Congressman leads tour of birds in Jamaica Bay

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Decked out in a floppy hat and khakis with binoculars strapped around his neck, U.S. Rep. Anthony Weiner (D-Forest Hills) visited some of his most vocal constituents Friday afternoon, participating in a tour of the Jamaica Bay Wildlife Refuge.

The congressman peered through his binoculars amid a chorus of whistling birds as he was guided through the area by park officials. The tour was organized to call attention to the resources of the reserve, a collection of salt marshes, woods, ponds, bay and islands that spans more than 9,100 acres and is visited by more than 325 types of birds.

“People should come to see this the way they would see Redwood National Park or Yellowstone National Park,” Weiner said.

The sanctuary, which can be reached by taking Cross Bay Boulevard past Howard Beach toward Broad Channel, is internationally recognized as a prime bird-watching spot. Part of Gateway National Recreation Area, it is a major East Coast stopping point for both north and south migrating birds.

“Whether you know birds or not, you can come here and appreciate nature and appreciate the beautiful views,” said expedition participant Joanne Shapiro, chief of staff for Assemblywoman Audrey Pheffer (D-Ozone Park).

Established by the city in 1953, the refuge is home to 40 percent of all bird species found in North America, said David Avrin, assistant superintendent for Gateway. Both long-eared owls and short-billed dowitchers are among the more than 300 species that can be seen in the park. The upcoming summer months are prime viewing time for great blue herons.

The refuge’s first manager, Herbert Johnson, fought against the encroachment of an expanding Idlewild International Airport and transformed the then-barren landscape into a haven for birds and wildlife.

Trees, shrubs and grass were planted to provide food and shelter to a wildlife population that includes not just the birds but also various reptiles, amphibians and mammals.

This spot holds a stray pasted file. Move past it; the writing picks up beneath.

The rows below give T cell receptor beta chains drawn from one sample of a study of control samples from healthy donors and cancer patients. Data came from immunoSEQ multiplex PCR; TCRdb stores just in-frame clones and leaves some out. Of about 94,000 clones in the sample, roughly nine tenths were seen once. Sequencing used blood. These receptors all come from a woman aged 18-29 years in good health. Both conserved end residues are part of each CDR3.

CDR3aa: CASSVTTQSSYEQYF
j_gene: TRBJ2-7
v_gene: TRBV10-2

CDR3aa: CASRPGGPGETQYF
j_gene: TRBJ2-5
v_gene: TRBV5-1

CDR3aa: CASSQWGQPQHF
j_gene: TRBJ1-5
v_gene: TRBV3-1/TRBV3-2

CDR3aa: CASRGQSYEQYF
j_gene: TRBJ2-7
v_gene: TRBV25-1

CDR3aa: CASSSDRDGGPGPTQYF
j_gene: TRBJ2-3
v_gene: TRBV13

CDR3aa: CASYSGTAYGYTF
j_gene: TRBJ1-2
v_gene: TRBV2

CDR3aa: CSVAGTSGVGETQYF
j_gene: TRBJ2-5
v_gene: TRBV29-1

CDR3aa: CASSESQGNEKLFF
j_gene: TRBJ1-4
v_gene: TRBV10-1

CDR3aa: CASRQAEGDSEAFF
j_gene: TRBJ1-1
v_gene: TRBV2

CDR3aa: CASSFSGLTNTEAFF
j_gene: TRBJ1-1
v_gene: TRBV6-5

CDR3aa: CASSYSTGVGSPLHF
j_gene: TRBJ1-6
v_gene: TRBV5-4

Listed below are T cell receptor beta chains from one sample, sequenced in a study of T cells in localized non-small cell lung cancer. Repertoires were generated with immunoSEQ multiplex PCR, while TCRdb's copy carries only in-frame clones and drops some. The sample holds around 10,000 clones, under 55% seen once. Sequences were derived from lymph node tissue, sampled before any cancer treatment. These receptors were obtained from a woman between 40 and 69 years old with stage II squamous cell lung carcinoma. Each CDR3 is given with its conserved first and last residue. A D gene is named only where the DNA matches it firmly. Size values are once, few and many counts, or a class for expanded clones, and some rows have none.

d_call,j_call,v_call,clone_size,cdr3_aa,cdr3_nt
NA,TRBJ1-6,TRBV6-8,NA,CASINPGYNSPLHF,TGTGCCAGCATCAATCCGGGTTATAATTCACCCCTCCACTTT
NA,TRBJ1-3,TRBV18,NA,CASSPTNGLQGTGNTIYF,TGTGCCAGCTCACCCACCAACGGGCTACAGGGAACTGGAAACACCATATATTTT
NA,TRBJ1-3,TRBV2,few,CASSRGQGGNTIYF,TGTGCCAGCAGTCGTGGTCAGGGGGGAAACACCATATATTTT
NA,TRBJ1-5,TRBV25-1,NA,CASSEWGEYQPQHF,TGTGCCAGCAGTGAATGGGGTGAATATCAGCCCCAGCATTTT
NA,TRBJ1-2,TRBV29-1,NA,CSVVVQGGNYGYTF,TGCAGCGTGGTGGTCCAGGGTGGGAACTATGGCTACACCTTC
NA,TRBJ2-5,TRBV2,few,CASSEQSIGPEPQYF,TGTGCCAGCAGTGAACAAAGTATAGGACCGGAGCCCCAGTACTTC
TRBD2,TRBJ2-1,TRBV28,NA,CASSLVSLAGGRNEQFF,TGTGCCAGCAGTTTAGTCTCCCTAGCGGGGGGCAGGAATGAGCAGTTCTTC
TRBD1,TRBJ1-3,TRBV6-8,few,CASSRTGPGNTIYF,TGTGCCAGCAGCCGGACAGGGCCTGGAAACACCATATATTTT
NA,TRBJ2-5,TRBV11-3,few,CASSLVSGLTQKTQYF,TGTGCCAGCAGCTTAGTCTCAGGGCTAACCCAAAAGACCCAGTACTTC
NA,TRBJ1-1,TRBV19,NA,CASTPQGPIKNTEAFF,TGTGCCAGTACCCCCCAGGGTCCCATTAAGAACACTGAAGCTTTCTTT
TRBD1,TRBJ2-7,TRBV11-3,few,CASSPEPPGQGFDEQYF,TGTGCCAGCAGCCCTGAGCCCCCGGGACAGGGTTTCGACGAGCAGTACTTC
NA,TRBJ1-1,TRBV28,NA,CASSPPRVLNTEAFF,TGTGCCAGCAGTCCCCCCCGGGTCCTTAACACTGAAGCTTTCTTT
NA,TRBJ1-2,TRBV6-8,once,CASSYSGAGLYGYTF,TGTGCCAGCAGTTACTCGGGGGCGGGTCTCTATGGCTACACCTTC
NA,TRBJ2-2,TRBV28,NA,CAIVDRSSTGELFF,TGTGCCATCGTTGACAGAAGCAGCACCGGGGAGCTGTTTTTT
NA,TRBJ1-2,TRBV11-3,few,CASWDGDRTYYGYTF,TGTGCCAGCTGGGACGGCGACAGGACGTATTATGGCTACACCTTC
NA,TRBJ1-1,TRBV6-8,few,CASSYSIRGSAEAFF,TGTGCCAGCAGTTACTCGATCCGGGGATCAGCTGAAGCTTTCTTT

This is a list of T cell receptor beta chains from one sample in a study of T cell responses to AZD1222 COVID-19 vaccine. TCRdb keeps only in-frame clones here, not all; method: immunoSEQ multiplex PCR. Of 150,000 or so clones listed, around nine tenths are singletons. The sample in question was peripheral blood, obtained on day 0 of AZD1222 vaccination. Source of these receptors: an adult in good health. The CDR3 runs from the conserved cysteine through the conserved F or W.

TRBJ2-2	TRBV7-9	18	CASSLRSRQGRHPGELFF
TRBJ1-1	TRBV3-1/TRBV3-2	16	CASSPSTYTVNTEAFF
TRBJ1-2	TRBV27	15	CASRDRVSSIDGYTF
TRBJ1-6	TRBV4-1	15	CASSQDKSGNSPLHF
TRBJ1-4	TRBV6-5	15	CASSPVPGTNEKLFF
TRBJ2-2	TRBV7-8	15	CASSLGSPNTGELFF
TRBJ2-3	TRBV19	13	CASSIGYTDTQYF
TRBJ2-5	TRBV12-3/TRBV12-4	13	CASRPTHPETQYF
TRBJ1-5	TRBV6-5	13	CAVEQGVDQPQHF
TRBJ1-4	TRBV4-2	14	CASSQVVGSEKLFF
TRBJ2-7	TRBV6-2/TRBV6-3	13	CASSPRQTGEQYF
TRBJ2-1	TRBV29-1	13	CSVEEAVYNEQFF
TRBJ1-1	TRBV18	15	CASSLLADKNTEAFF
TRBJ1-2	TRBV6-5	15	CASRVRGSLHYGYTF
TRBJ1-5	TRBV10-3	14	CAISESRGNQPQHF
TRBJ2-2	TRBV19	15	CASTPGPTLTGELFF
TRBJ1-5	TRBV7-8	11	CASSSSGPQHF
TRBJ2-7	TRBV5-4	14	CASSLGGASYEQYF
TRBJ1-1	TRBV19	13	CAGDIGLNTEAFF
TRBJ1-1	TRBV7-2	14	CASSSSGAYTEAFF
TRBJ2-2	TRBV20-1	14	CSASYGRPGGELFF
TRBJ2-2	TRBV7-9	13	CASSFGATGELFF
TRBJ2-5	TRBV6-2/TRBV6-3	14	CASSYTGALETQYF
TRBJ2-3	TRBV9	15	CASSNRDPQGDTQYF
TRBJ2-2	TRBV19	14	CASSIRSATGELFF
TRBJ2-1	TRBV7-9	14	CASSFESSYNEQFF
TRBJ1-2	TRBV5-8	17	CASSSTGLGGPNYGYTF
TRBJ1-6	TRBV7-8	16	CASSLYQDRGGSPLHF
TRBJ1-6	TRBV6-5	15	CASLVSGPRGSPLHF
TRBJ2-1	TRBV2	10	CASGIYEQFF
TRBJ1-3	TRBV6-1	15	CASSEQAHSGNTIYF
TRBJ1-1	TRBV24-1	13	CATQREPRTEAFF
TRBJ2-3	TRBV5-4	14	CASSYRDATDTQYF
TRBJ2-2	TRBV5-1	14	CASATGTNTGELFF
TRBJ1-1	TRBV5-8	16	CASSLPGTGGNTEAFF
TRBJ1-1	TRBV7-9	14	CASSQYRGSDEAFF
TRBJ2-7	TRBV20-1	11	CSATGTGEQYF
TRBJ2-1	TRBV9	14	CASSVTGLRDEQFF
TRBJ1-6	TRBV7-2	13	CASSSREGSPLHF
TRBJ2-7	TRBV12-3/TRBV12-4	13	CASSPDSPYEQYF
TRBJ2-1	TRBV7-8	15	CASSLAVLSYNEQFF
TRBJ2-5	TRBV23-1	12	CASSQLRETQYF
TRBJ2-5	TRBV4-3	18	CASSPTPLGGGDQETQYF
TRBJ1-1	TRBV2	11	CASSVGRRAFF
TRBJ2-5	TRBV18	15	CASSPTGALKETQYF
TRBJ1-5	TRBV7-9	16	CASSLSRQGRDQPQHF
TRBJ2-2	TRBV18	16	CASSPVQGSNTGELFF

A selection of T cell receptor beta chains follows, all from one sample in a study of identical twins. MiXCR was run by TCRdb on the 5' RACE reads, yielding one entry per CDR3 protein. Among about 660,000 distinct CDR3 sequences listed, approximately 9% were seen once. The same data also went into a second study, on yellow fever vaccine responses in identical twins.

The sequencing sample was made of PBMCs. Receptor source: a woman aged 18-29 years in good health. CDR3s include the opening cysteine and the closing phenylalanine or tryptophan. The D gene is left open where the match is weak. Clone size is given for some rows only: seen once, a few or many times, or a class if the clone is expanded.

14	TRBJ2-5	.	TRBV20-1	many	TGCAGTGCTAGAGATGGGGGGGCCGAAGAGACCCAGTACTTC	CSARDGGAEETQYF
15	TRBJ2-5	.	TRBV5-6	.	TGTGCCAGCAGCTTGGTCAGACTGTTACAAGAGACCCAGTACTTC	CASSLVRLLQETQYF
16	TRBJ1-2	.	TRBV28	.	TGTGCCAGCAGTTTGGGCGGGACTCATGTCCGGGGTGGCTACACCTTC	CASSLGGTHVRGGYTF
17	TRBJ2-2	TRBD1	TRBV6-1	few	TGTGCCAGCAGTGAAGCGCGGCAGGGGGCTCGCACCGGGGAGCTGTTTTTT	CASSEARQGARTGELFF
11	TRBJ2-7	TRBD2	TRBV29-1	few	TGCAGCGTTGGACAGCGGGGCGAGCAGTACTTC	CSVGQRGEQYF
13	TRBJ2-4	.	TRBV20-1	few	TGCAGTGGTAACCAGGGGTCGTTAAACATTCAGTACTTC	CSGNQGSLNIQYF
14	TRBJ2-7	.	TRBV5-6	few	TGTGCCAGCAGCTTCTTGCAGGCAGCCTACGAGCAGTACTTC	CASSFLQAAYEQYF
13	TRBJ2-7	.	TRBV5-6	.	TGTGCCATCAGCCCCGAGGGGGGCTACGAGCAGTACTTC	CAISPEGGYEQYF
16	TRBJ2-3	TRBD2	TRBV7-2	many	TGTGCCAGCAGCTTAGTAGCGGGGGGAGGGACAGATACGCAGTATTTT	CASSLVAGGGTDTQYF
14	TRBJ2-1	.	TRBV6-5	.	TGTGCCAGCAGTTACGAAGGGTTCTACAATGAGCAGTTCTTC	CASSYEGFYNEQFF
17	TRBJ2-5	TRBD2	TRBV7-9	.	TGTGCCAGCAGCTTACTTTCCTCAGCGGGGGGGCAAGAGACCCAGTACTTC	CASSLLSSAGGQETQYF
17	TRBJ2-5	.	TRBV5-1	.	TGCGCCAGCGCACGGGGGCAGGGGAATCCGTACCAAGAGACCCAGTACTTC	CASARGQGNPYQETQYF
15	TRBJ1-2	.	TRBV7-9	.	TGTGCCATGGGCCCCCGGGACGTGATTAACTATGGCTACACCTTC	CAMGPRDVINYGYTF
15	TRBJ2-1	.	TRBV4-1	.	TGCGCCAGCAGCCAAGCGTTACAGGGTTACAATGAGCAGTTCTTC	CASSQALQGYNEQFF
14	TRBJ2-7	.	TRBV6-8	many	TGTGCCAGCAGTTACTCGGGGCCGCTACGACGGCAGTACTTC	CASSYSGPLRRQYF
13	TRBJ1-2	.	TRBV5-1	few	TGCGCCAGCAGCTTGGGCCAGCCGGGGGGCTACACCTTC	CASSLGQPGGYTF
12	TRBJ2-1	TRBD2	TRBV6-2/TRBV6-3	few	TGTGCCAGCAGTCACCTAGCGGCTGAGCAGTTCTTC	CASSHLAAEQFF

Located in the shadows of Kennedy Airport and entirely within the limits of New York City, the refuge is one of the most important urban wildlife areas in the country. It was transferred to the National Park Service in 1972.

Today the refuge faces a new set of challenges, Weiner said. “There are a lot of corners of the park that we’re trying to provide additional funding for,” he said.

At the top of the list are the disappearing Jamaica Bay marshes, important breeding grounds for wildlife. A panel of environmental experts is scheduled to study the mysterious disappearance and develop ways to address the problem, Weiner said.

Other upcoming projects within Gateway include renovating bathhouses at Riis Park and hangars at Floyd Bennet Field to attract more visitors, the congressman said.

But Weiner, whose idea of bird-watching when he was growing up was seeing pigeons while playing stick ball, said the serenity of a natural enclave in the midst of urban chaos should be enough to attract visitors in and of itself.

“The fact is that right here in the middle of New York City amid skyscrapers and people’s front yards is this beautiful place.”

Reach reporter Daniel Massey by e-mail at or call 229-0300, Ext. 156.

Posted 7:06 pm, October 10, 2011
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